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‘Free food given freely’ — Grand Forks supermarket, church team up to tackle hunger, food waste

The Gospel Chapel’s Tammy Battersby says the program has rescued more than 50 tonnes of food this year
A smiling Elsie Dannhauer (left) takes a break from preparing tomatoes Wednesday, Sept. 29, at the Gospel Chapel’s commercial kitchen. Photo: Laurie Tritschler

A flourishing partnership between a Grand Forks supermarket and a city church is strengthening food security across the Boundary.

Based out of Donaldson Drive’s Gospel Chapel, the program delivers unsold food from Extra Foods to people in need from Christina Lake to Bridesville on Highway 3, all the way north to Beaverdell on Highway 33.

“It’s free food given freely,” coordinator Tammy Battersby told The Gazette during a tour of the chapel’s Blessings Kitchen Wednesday, Sept. 29.

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Program volunteers have distributed 115,000 pounds of rescued food since efforts got underway in February. Everything from dented cookie boxes, blemished fruits and veggies, to extra meat and dairy products are shuttled to organizations like the Boundary Community and Greenwood food banks, the Rock Creek food share program and Beaverdell’s lunch program.

The program owes its success as much to Extra Foods’ owner Steve Pike, who reached out to Battersby on behalf of the Second Harvest Food Rescue initiative, as to Battersby’s working relationship with her colleagues at these and other community service providers (CSPs).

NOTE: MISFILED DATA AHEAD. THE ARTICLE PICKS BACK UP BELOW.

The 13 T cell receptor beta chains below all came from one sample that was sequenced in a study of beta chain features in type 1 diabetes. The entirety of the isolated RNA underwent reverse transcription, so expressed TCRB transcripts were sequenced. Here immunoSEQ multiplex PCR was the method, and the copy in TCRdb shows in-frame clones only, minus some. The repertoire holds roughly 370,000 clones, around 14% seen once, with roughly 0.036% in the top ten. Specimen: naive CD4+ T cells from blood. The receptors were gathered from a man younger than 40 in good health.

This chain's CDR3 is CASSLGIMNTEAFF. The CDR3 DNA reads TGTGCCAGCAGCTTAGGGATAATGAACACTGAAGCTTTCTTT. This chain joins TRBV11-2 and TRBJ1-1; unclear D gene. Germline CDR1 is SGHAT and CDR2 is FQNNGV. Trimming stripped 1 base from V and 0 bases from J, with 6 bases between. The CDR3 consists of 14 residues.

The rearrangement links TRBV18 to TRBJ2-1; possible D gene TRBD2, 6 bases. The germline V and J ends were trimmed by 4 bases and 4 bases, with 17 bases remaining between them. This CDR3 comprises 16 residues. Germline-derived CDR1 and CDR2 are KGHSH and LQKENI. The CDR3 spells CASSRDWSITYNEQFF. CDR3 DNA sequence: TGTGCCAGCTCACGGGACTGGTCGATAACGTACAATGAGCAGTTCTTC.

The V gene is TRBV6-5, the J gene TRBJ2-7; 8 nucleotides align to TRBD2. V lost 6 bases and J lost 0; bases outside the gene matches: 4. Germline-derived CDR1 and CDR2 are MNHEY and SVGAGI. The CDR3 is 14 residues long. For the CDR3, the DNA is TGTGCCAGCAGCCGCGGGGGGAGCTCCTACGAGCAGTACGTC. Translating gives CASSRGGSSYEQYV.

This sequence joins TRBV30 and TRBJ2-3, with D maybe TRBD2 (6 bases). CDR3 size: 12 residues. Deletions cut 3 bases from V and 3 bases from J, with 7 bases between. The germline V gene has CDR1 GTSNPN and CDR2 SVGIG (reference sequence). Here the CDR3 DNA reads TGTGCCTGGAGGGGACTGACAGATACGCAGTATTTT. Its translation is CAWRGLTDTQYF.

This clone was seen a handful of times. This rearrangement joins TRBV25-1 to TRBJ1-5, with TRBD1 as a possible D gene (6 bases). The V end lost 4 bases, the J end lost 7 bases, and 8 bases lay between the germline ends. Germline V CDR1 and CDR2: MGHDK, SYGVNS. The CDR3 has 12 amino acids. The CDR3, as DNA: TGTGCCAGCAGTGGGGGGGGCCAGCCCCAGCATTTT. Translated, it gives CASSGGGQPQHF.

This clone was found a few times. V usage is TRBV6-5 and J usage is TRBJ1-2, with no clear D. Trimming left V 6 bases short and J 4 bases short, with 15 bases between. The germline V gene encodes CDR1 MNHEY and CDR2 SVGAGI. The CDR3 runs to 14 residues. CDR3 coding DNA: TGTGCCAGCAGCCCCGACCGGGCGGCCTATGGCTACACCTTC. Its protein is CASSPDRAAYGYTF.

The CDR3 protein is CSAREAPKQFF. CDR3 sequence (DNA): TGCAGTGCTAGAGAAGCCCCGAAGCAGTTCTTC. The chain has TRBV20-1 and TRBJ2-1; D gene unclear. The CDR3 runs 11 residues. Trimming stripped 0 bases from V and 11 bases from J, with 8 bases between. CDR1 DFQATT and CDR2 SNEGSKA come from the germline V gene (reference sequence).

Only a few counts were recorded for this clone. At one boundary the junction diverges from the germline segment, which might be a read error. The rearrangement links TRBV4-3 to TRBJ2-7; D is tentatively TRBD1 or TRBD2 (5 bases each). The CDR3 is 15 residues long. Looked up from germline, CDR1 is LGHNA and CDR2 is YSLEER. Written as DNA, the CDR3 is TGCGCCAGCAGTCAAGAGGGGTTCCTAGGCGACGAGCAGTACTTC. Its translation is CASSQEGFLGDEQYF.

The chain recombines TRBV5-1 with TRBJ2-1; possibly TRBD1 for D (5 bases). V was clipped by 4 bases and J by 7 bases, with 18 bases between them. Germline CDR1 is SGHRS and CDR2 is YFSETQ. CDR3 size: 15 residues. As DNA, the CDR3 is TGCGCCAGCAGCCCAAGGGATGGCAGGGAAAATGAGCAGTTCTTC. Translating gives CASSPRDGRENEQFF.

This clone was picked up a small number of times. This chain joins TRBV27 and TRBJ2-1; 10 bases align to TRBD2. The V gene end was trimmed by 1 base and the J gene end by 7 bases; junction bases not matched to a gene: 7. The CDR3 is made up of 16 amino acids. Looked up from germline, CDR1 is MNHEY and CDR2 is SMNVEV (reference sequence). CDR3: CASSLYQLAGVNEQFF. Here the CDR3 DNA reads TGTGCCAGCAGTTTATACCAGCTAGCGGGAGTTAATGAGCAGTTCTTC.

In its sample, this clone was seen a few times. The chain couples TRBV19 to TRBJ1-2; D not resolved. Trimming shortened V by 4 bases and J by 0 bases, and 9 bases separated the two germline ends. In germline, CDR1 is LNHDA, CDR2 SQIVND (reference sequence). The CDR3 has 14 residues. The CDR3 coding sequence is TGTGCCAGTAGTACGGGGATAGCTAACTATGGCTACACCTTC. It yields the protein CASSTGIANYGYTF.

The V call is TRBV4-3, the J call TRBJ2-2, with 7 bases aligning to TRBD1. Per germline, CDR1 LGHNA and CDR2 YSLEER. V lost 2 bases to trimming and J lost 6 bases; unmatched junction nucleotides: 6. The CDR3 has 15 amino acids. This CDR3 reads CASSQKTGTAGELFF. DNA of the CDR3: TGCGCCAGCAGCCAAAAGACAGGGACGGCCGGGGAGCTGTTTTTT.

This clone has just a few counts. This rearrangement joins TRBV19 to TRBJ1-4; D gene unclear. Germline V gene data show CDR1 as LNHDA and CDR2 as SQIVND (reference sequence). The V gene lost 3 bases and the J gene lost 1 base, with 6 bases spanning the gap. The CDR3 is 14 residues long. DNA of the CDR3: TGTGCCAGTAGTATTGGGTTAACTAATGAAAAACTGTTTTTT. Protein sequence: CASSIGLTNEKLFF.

“There’s been a huge improvement in food security across the Boundary since we started working together,” Battersby said, noting that big city CSPs typically bid against each other for access to supermarket food donors. “Here in the Boundary, we’re able to cooperate because we make decisions about how to work together,” she continued.

The program wouldn’t’ve worked without volunteers like Grand Forks’ Carol Steele, who said she once relied on Blessings to get through the week.

Carol Steele is a long-time volunteer at the food recovery program. Photo: Laurie Tritschler
Carol Steele is a long-time volunteer at the food recovery program. Photo: Laurie Tritschler

“It’s great to be able to give back, because I know what it’s like not to have food,” she told The Gazette.

People like Steele, who ironed out the logistical kinks in the kitchen’s production line, make some of the best volunteers, according to Battersby.

Speaking for Extra Foods, Pike said, “We got behind the program because it was hard to watch so much food that was getting wasted.”

To this point, Battersby explained that food wastage not only contributes to hunger, but also drives climate change when rotting food gives off methane gas. Food recovery is first and foremost about helping people, but it’s no mean feat that the program has kept over 52 metric tonnes of food out of Boundary landfills since Extra Foods partnered with the Gospel Chapel in February.

For more information, please email Battersby at



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